Finally, British Pat. No. 1,185,293 discloses the manufacture of cationic polymer emulsions from ethylenic carboxylic acids, alkyl acrylates or methacrylates and alkylaminoalkyl acrylates or methacrylates, the polymers containing at least 15% of the alkylaminoalkyl esters, by feeding the monomers conjointly, as an emulsion, into the polymerization vessel, which contains the emulsifier, polymerization catalyst and water. However, this process only gives emulsions if the content of basic monomers exceeds 20%. The emulsions obtained sediment rapidly and are mechanically very unstable; furthermore, their stability to salts is not fully satisfactory.
We have found that shear-resistant aqueous copolymer emulsions can be manufactured by copolymerization of acrylic or methacrylic acid esters of alkanols of 1 to 8 carbon atoms and/or of styrene and/or of acrylonitrile with minor amounts of monomers, which contain a polymerizable C═C bond and a carboxyl and/or sulfonic acid or phosphate or phosphite group, optionally together with further copolymerizable ethylenic monomers, using conventional polymerization initiators which form free radicals, by first copolymerizing, in an aqueous phase (the quantities being based on total monomers)
A. from 0.5 to 15 percent by weight of monomers containing a polymerizable C═C bond and at least one carboxyl and/or sulfonic acid or phosphate or phosphite group with
B. from 5 to 30 percent by weight of monomers containing a C═C double bond and a tertiary or quaternary amino group, or a nitrogen-containing heterocyclic group, and then adding, whilst continuing the copolymerization,
C. from 0 to 94.5 percent by weight of styrene and/or acrylonitrile and
D. from 0 to 94.5 percent by weight of acrylic or methacrylic acid esters as well as
E. from 0 to 30 percent by weight of further olefinic monomers, and completing the polymerization, the pH during the polymerization being less than 7 and the amount of monomers (C) and (D) together being at least 25 percent by weight.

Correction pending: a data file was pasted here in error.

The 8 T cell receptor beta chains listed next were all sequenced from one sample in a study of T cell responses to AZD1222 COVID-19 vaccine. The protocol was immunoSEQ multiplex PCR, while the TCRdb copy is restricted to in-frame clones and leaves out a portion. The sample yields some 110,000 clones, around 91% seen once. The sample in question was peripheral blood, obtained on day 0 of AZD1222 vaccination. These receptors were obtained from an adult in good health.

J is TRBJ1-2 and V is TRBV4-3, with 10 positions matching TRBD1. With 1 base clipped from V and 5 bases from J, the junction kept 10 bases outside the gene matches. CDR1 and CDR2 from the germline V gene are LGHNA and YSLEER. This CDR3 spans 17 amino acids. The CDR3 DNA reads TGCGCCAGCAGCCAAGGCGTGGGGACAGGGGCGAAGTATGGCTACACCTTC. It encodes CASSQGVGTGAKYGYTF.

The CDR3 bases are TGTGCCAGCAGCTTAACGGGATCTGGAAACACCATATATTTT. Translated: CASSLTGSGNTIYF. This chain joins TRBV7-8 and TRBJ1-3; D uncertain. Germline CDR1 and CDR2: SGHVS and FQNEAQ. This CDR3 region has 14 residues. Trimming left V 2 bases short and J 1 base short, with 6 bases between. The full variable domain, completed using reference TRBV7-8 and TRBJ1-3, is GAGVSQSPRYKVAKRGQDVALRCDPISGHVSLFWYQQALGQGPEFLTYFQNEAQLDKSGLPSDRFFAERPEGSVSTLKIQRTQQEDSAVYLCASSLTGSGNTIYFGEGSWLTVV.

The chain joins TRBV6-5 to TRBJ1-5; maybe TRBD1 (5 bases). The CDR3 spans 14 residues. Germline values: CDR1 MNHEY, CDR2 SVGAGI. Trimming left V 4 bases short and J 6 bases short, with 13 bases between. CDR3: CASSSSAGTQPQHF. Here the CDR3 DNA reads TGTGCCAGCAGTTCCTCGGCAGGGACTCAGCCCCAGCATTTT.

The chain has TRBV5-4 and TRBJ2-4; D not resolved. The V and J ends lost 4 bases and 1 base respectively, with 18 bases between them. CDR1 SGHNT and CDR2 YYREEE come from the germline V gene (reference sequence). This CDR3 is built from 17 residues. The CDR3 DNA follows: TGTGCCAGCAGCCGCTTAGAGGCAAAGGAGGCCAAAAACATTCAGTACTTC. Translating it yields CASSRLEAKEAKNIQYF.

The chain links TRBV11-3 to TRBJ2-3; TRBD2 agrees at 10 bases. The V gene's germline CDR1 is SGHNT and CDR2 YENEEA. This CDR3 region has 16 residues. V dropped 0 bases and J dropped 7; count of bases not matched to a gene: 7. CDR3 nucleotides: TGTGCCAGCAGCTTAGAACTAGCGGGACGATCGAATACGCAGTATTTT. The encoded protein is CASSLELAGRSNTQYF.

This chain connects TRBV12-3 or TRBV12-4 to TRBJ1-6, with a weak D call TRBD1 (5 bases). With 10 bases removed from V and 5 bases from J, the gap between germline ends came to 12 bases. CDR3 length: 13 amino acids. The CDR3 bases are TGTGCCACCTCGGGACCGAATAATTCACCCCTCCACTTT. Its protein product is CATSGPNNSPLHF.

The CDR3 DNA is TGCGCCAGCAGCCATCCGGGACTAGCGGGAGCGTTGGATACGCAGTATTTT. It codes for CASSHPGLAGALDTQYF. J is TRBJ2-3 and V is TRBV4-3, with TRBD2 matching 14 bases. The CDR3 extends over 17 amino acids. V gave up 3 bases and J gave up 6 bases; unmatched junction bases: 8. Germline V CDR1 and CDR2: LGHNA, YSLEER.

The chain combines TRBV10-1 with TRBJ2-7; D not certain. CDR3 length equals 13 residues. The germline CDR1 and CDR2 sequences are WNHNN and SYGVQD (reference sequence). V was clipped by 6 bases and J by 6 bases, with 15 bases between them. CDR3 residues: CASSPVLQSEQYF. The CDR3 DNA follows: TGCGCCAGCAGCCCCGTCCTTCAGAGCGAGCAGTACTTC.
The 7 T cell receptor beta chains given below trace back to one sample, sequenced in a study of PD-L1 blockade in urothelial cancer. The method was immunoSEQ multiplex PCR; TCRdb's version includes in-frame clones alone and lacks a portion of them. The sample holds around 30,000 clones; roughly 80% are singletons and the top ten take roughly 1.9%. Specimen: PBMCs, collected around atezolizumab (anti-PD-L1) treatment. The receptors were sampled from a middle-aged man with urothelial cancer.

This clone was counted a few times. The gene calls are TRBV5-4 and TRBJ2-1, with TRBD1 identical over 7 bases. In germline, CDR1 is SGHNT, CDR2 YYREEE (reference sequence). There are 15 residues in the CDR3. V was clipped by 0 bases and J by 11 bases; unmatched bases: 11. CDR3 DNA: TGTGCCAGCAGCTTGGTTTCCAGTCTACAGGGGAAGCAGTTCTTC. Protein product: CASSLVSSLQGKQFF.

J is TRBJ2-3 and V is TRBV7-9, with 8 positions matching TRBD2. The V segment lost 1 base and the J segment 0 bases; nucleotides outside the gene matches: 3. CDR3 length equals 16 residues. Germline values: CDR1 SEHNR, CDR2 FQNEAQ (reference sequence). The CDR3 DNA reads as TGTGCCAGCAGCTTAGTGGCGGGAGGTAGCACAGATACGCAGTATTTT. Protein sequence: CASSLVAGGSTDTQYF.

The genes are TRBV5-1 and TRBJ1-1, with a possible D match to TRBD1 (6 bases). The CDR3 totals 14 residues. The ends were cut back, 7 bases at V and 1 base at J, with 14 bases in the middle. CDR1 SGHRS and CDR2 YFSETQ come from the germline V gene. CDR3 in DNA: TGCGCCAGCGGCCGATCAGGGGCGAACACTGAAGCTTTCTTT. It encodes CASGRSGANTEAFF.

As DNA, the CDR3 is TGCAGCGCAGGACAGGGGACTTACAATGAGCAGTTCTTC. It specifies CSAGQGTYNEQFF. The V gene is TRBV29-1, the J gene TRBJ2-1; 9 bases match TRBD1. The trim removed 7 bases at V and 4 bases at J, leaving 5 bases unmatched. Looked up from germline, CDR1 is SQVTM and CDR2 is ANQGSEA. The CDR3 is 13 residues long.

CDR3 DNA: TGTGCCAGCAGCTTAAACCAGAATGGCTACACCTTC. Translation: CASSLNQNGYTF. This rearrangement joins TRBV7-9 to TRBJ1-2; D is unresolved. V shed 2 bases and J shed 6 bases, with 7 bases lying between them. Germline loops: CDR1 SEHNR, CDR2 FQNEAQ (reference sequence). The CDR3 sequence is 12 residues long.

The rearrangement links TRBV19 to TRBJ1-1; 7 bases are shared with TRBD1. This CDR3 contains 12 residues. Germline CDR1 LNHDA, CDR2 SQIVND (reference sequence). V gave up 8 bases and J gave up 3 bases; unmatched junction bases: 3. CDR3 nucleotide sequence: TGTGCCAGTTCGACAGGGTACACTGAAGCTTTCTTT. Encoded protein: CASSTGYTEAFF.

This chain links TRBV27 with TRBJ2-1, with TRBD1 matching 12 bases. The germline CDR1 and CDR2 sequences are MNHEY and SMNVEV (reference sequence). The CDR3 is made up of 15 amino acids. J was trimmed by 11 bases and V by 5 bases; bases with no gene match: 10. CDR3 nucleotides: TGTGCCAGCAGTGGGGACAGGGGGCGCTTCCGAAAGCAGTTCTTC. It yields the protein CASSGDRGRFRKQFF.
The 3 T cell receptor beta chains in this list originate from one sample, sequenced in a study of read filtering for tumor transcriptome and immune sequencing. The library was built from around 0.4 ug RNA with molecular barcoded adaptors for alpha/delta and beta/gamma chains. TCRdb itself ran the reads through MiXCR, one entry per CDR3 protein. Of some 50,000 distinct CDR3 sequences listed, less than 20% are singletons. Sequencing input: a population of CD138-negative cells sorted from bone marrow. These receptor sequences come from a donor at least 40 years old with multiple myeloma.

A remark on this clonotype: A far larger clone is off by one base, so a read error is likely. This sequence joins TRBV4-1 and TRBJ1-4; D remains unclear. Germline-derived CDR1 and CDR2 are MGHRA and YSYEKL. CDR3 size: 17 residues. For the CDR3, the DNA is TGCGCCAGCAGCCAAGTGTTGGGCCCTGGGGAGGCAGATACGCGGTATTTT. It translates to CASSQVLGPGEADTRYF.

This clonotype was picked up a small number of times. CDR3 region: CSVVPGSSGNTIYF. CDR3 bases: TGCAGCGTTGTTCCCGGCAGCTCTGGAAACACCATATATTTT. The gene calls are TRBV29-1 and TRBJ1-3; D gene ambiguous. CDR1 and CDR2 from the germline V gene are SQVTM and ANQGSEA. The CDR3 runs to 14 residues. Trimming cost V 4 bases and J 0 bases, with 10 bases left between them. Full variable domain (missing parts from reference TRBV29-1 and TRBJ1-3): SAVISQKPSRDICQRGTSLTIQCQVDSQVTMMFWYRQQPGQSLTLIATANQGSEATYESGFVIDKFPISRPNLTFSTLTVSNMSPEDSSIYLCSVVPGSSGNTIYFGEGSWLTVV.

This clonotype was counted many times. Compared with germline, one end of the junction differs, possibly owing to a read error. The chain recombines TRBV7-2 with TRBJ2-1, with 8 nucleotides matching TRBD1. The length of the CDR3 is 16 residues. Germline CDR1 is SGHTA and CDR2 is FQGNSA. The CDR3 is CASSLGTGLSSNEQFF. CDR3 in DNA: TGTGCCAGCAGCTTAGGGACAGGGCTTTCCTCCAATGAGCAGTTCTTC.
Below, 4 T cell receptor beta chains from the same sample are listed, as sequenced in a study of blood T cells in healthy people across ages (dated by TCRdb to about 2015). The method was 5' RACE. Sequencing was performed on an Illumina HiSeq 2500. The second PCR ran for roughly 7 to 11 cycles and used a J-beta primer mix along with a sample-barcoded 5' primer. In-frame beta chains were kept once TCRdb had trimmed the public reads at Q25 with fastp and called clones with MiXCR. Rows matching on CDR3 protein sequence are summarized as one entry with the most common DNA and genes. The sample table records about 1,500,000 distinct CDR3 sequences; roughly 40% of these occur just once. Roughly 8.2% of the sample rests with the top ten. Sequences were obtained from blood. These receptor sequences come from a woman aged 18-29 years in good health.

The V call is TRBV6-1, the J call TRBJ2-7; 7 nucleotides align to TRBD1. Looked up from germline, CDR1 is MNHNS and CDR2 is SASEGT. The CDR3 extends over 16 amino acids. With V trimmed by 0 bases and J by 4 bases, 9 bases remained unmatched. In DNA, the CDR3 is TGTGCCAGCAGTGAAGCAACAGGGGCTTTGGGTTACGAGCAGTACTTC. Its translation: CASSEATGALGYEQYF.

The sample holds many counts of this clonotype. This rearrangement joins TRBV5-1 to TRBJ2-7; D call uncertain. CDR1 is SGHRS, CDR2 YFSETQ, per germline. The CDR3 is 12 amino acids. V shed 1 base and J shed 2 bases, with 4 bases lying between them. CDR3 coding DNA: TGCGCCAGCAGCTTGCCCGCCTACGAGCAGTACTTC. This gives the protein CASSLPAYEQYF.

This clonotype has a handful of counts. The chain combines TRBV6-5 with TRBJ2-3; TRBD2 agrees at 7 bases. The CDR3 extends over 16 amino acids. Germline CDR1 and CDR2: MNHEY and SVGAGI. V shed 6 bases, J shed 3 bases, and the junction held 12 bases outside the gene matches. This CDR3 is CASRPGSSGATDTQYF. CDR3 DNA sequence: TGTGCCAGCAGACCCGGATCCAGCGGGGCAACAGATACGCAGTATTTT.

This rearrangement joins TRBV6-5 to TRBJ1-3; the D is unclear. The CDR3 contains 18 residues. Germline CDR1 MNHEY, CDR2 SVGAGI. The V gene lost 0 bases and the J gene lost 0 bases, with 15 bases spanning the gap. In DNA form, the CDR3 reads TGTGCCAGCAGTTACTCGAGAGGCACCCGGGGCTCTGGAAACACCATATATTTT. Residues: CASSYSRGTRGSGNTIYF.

Acrylic and methacrylic acid esters of particular interest for the process are those of alkanols of 2 to 8 carbon atoms, such as ethanol, isopropanol, n-propanol, n-butanol, isobutanol, tert-butanol, n-hexanol, n-octanol, isooctanol and 2-ethylhexyl alcohol. Methyl acrylate and methyl methacrylate may also be used. Acrylic and methacrylic acid esters of alkanols of 2 to 4 carbon atoms, such as ethyl acrylate and methacrylate, n-propyl acrylate, n-butyl acrylate and methacrylate, and iso-butyl acrylate and methacrylate, are preferred.
Suitable monomers (A) are, in particular, α,β-monoolefinic monocarboxylic acids and/or dicarboxylic acids of, preferably, 3 to 5 carbon atoms, e.g. acrylic acid, methacrylic acid, crotonic acid, itaconic acid, maleic acid and fumaric acid, and monoalkyl esters of dicarboxylic acids of the above type with alkanols of, preferably, 1 to 4 carbon atoms, such as monomethyl maleate, monoethyl itaconate, mono-n-butyl itaconate and monethyl fumarate. Examples of monoolefinic monomers (A) containing sulfonic acid groups are vinylsulfonic acid and its alkali metal salts, but especially its ammonium and sodium salt, β-acrylamido-methyl-propanesulfonic acid, β-methacrylamido-β-methyl-propanesulfonic acid, vinylbenzenesulfonic acid, vinylbenzylsulfonic acid and monomers which contain both carboxyl and sulfonic acid groups, e.g. monomers of the general formula ##STR1## where R1 is H and --CH3, R2 is H and --CH3 and n is from 1 to 4. Examples of suitable monomers (A) containing phosphate or phosphite groups are esters or amides of the general formula: ##STR2## in which R1 is H and CH3, Y is --O--, --NH-- and --NR--, A is alkylene of 1 to 8 carbon atoms, preferably of 1 to 4 carbon atoms, ##STR3## M is a cation, preferably NH4 +, Na+, K+ or H+.